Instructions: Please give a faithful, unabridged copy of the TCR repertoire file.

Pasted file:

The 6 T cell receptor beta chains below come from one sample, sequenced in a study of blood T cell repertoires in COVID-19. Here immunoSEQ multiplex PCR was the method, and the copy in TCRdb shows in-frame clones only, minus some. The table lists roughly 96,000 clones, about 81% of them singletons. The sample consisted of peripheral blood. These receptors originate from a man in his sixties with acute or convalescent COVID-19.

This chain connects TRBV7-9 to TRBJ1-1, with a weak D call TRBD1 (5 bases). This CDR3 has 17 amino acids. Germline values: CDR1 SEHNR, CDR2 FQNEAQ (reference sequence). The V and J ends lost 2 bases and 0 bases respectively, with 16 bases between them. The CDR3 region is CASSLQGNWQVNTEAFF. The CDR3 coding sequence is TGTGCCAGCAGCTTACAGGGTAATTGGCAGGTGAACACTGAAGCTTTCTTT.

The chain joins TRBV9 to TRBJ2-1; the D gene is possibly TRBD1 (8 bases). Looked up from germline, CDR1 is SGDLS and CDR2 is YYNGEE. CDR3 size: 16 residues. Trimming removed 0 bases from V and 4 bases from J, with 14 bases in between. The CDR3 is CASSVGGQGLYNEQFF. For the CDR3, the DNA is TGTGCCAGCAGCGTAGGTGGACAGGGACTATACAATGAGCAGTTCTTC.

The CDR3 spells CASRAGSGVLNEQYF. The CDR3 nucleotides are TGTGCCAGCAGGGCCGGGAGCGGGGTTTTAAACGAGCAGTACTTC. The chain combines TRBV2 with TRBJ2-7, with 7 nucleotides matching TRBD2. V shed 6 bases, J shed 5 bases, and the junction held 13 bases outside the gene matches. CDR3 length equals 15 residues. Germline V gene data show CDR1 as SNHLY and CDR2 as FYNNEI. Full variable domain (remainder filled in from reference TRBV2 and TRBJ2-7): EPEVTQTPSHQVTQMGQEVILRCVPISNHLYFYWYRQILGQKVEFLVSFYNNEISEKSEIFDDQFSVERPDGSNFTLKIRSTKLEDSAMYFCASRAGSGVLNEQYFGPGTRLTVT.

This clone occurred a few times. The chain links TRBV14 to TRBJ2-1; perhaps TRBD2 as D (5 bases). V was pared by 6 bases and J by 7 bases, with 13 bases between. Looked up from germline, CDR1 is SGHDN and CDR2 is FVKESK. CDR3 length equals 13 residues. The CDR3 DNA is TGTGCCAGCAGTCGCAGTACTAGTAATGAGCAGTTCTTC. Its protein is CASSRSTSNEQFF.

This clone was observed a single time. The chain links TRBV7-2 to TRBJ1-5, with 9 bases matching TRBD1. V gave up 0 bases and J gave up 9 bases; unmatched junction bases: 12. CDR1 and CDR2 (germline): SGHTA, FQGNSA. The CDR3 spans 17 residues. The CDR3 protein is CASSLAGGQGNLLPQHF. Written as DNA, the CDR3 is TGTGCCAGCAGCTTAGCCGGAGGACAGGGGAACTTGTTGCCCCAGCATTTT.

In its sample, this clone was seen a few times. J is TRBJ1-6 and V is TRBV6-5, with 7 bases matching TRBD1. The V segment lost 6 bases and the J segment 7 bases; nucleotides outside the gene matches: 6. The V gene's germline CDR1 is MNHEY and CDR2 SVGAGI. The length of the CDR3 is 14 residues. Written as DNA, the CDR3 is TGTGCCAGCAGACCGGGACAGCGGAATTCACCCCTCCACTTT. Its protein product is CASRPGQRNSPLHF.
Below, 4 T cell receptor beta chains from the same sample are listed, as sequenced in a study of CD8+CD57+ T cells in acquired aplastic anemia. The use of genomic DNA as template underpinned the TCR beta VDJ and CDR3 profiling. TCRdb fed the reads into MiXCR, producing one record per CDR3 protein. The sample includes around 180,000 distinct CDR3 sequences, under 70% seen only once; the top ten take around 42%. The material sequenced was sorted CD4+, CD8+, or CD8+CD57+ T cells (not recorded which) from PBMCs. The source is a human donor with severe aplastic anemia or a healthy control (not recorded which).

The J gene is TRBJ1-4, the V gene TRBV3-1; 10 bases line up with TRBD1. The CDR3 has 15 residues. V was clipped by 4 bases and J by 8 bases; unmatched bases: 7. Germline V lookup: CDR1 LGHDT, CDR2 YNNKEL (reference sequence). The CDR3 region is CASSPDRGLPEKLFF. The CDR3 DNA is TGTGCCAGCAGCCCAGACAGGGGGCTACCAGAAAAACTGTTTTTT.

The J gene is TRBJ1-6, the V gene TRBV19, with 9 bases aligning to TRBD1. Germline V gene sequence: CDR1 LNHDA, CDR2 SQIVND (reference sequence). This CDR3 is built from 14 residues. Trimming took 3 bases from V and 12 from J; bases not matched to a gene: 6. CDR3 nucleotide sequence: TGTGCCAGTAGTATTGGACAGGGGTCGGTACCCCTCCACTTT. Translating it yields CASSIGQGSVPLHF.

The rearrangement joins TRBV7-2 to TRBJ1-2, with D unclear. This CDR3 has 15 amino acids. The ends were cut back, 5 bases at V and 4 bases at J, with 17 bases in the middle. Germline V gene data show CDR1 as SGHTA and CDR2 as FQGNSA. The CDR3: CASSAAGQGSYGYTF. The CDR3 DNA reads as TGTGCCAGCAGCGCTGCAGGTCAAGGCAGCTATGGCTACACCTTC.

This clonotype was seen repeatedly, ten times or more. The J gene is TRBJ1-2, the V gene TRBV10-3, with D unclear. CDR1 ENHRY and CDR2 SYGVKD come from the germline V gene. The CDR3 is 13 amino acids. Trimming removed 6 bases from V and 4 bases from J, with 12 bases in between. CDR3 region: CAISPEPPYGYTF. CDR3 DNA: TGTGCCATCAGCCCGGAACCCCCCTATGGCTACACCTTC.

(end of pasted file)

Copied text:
The 6 T cell receptor beta chains below come from one sample, sequenced in a study of blood T cell repertoires in COVID-19. Here immunoSEQ multiplex PCR was the method, and the copy in TCRdb shows in-frame clones only, minus some. The table lists roughly 96,000 clones, about 81% of them singletons. The sample consisted of peripheral blood. These receptors originate from a man in his sixties with acute or convalescent COVID-19.

This chain connects TRBV7-9 to TRBJ1-1, with a weak D call TRBD1 (5 bases). This CDR3 has 17 amino acids. Germline values: CDR1 SEHNR, CDR2 FQNEAQ (reference sequence). The V and J ends lost 2 bases and 0 bases respectively, with 16 bases between them. The CDR3 region is CASSLQGNWQVNTEAFF. The CDR3 coding sequence is TGTGCCAGCAGCTTACAGGGTAATTGGCAGGTGAACACTGAAGCTTTCTTT.

The chain joins TRBV9 to TRBJ2-1; the D gene is possibly TRBD1 (8 bases). Looked up from germline, CDR1 is SGDLS and CDR2 is YYNGEE. CDR3 size: 16 residues. Trimming removed 0 bases from V and 4 bases from J, with 14 bases in between. The CDR3 is CASSVGGQGLYNEQFF. For the CDR3, the DNA is TGTGCCAGCAGCGTAGGTGGACAGGGACTATACAATGAGCAGTTCTTC.

The CDR3 spells CASRAGSGVLNEQYF. The CDR3 nucleotides are TGTGCCAGCAGGGCCGGGAGCGGGGTTTTAAACGAGCAGTACTTC. The chain combines TRBV2 with TRBJ2-7, with 7 nucleotides matching TRBD2. V shed 6 bases, J shed 5 bases, and the junction held 13 bases outside the gene matches. CDR3 length equals 15 residues. Germline V gene data show CDR1 as SNHLY and CDR2 as FYNNEI. Full variable domain (remainder filled in from reference TRBV2 and TRBJ2-7): EPEVTQTPSHQVTQMGQEVILRCVPISNHLYFYWYRQILGQKVEFLVSFYNNEISEKSEIFDDQFSVERPDGSNFTLKIRSTKLEDSAMYFCASRAGSGVLNEQYFGPGTRLTVT.

This clone occurred a few times. The chain links TRBV14 to TRBJ2-1; perhaps TRBD2 as D (5 bases). V was pared by 6 bases and J by 7 bases, with 13 bases between. Looked up from germline, CDR1 is SGHDN and CDR2 is FVKESK. CDR3 length equals 13 residues. The CDR3 DNA is TGTGCCAGCAGTCGCAGTACTAGTAATGAGCAGTTCTTC. Its protein is CASSRSTSNEQFF.

This clone was observed a single time. The chain links TRBV7-2 to TRBJ1-5, with 9 bases matching TRBD1. V gave up 0 bases and J gave up 9 bases; unmatched junction bases: 12. CDR1 and CDR2 (germline): SGHTA, FQGNSA. The CDR3 spans 17 residues. The CDR3 protein is CASSLAGGQGNLLPQHF. Written as DNA, the CDR3 is TGTGCCAGCAGCTTAGCCGGAGGACAGGGGAACTTGTTGCCCCAGCATTTT.

In its sample, this clone was seen a few times. J is TRBJ1-6 and V is TRBV6-5, with 7 bases matching TRBD1. The V segment lost 6 bases and the J segment 7 bases; nucleotides outside the gene matches: 6. The V gene's germline CDR1 is MNHEY and CDR2 SVGAGI. The length of the CDR3 is 14 residues. Written as DNA, the CDR3 is TGTGCCAGCAGACCGGGACAGCGGAATTCACCCCTCCACTTT. Its protein product is CASRPGQRNSPLHF.
Below, 4 T cell receptor beta chains from the same sample are listed, as sequenced in a study of CD8+CD57+ T cells in acquired aplastic anemia. The use of genomic DNA as template underpinned the TCR beta VDJ and CDR3 profiling. TCRdb fed the reads into MiXCR, producing one record per CDR3 protein. The sample includes around 180,000 distinct CDR3 sequences, under 70% seen only once; the top ten take around 42%. The material sequenced was sorted CD4+, CD8+, or CD8+CD57+ T cells (not recorded which) from PBMCs. The source is a human donor with severe aplastic anemia or a healthy control (not recorded which).

The J gene is TRBJ1-4, the V gene TRBV3-1; 10 bases line up with TRBD1. The CDR3 has 15 residues. V was clipped by 4 bases and J by 8 bases; unmatched bases: 7. Germline V lookup: CDR1 LGHDT, CDR2 YNNKEL (reference sequence). The CDR3 region is CASSPDRGLPEKLFF. The CDR3 DNA is TGTGCCAGCAGCCCAGACAGGGGGCTACCAGAAAAACTGTTTTTT.

The J gene is TRBJ1-6, the V gene TRBV19, with 9 bases aligning to TRBD1. Germline V gene sequence: CDR1 LNHDA, CDR2 SQIVND (reference sequence). This CDR3 is built from 14 residues. Trimming took 3 bases from V and 12 from J; bases not matched to a gene: 6. CDR3 nucleotide sequence: TGTGCCAGTAGTATTGGACAGGGGTCGGTACCCCTCCACTTT. Translating it yields CASSIGQGSVPLHF.

The rearrangement joins TRBV7-2 to TRBJ1-2, with D unclear. This CDR3 has 15 amino acids. The ends were cut back, 5 bases at V and 4 bases at J, with 17 bases in the middle. Germline V gene data show CDR1 as SGHTA and CDR2 as FQGNSA. The CDR3: CASSAAGQGSYGYTF. The CDR3 DNA reads as TGTGCCAGCAGCGCTGCAGGTCAAGGCAGCTATGGCTACACCTTC.

This clonotype was seen repeatedly, ten times or more. The J gene is TRBJ1-2, the V gene TRBV10-3, with D unclear. CDR1 ENHRY and CDR2 SYGVKD come from the germline V gene. The CDR3 is 13 amino acids. Trimming removed 6 bases from V and 4 bases from J, with 12 bases in between. CDR3 region: CAISPEPPYGYTF. CDR3 DNA: TGTGCCATCAGCCCGGAACCCCCCTATGGCTACACCTTC.